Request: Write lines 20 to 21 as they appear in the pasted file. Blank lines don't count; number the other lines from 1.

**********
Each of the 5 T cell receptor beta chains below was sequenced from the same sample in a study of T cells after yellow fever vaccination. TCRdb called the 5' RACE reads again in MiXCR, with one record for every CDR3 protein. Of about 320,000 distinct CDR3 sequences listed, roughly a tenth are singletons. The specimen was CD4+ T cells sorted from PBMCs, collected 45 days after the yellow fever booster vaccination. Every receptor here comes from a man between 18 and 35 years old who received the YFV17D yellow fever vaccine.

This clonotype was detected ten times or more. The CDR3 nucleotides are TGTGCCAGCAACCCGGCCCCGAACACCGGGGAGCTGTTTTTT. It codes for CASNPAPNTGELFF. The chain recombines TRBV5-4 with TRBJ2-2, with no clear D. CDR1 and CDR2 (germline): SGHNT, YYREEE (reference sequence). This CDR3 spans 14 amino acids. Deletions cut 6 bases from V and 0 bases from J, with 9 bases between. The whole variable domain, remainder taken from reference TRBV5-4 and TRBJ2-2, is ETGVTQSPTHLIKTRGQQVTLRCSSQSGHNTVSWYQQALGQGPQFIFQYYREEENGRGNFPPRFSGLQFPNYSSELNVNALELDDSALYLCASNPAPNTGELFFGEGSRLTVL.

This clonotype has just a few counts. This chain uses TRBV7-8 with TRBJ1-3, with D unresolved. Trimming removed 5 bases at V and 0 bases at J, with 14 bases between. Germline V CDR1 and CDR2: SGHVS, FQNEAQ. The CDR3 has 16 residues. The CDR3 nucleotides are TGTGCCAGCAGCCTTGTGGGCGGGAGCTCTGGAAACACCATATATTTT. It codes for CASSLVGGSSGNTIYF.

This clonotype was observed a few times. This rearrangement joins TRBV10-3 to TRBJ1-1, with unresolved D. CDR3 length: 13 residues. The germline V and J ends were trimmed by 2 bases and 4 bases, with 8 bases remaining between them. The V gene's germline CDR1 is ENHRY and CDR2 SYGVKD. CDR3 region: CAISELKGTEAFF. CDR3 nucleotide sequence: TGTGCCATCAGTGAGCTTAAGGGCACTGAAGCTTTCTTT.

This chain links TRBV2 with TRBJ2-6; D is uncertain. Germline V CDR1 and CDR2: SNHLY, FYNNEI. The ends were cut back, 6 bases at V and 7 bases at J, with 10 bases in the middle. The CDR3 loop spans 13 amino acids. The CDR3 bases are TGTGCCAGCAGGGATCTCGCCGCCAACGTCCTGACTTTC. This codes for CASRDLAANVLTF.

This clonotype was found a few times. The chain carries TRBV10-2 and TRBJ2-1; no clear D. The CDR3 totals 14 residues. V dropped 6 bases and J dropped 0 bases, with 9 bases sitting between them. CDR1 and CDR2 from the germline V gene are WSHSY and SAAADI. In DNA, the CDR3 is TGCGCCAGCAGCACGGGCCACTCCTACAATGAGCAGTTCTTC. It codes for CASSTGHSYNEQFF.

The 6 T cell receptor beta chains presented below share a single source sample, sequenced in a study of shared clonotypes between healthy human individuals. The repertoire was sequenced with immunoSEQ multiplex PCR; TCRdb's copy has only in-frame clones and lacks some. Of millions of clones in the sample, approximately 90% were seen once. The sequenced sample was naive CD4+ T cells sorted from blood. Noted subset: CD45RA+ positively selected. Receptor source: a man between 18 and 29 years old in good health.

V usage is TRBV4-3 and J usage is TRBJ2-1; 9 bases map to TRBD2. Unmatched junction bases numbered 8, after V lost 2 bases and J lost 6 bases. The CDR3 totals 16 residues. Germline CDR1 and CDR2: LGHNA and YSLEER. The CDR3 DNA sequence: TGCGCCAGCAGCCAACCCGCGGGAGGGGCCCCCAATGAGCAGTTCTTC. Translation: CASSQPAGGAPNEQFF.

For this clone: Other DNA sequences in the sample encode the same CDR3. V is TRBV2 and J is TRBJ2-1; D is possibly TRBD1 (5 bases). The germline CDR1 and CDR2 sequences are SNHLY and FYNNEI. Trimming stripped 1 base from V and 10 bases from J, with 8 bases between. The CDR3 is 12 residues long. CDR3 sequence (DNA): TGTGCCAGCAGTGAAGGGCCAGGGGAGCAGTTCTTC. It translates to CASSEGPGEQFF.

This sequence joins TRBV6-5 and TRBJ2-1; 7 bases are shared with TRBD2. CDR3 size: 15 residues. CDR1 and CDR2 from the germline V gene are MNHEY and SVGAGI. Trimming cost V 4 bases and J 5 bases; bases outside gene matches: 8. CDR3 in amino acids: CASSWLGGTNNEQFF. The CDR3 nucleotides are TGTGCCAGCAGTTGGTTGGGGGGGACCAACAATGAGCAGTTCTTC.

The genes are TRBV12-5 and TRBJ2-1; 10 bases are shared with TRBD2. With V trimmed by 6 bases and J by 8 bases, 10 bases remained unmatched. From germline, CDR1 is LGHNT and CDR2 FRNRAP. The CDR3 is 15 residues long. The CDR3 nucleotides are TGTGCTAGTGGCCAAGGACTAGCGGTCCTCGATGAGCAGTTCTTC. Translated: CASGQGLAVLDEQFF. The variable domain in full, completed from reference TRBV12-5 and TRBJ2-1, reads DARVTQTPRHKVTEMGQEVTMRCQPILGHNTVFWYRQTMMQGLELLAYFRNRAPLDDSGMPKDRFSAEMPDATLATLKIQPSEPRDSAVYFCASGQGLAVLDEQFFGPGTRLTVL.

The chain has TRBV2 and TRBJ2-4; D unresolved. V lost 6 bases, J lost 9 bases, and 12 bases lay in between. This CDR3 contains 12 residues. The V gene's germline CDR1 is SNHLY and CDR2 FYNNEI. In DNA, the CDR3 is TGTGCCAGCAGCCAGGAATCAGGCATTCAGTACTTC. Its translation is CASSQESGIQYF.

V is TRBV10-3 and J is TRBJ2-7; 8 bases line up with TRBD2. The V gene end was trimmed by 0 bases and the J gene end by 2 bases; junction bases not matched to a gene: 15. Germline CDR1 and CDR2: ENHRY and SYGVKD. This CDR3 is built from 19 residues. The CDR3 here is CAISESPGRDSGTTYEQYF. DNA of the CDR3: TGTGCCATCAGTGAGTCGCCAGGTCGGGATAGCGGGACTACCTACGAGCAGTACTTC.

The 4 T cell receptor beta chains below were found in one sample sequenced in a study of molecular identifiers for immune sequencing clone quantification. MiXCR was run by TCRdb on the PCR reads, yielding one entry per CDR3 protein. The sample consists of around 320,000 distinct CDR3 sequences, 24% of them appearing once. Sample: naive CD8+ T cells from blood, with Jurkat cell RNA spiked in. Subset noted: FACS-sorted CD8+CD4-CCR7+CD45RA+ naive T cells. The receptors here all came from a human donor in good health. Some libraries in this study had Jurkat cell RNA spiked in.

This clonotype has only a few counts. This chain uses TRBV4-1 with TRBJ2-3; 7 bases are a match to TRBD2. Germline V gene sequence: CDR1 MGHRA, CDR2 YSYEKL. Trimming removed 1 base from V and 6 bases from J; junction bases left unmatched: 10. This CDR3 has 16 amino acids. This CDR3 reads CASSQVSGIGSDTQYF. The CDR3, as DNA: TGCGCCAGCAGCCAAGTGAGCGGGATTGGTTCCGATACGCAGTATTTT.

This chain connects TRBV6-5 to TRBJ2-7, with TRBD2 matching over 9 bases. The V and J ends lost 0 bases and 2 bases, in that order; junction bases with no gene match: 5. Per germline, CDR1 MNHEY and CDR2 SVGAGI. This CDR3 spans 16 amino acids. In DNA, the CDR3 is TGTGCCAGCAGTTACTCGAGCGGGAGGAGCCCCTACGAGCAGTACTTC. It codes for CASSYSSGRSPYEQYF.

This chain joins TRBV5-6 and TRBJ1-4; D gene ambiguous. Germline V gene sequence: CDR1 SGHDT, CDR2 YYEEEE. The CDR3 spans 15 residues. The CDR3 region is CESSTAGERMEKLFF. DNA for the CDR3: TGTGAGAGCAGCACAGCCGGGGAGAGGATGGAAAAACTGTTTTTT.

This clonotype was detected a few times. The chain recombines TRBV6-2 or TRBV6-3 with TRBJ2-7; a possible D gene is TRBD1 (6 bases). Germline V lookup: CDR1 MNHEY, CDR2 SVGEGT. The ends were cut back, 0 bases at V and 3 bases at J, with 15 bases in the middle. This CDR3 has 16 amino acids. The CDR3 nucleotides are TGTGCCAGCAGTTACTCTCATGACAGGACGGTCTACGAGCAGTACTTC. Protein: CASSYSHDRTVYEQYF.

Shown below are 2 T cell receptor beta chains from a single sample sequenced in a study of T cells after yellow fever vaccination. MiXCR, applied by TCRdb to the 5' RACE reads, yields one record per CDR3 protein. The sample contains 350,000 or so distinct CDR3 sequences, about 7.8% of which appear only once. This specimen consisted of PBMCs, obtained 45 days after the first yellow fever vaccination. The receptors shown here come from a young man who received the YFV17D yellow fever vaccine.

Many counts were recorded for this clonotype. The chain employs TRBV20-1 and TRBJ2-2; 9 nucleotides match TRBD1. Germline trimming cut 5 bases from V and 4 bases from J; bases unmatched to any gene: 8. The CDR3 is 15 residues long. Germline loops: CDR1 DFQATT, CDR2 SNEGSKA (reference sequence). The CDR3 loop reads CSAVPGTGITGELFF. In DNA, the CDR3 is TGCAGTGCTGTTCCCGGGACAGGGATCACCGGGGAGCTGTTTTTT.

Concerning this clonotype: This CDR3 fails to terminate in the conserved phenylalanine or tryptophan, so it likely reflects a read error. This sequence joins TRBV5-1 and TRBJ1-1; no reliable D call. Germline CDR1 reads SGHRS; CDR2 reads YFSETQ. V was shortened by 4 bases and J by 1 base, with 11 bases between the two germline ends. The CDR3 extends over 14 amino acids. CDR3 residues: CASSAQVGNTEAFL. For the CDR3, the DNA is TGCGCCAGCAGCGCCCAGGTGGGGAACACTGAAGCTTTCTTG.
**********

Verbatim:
Many counts were recorded for this clonotype. The chain employs TRBV20-1 and TRBJ2-2; 9 nucleotides match TRBD1. Germline trimming cut 5 bases from V and 4 bases from J; bases unmatched to any gene: 8. The CDR3 is 15 residues long. Germline loops: CDR1 DFQATT, CDR2 SNEGSKA (reference sequence). The CDR3 loop reads CSAVPGTGITGELFF. In DNA, the CDR3 is TGCAGTGCTGTTCCCGGGACAGGGATCACCGGGGAGCTGTTTTTT.

Concerning this clonotype: This CDR3 fails to terminate in the conserved phenylalanine or tryptophan, so it likely reflects a read error. This sequence joins TRBV5-1 and TRBJ1-1; no reliable D call. Germline CDR1 reads SGHRS; CDR2 reads YFSETQ. V was shortened by 4 bases and J by 1 base, with 11 bases between the two germline ends. The CDR3 extends over 14 amino acids. CDR3 residues: CASSAQVGNTEAFL. For the CDR3, the DNA is TGCGCCAGCAGCGCCCAGGTGGGGAACACTGAAGCTTTCTTG.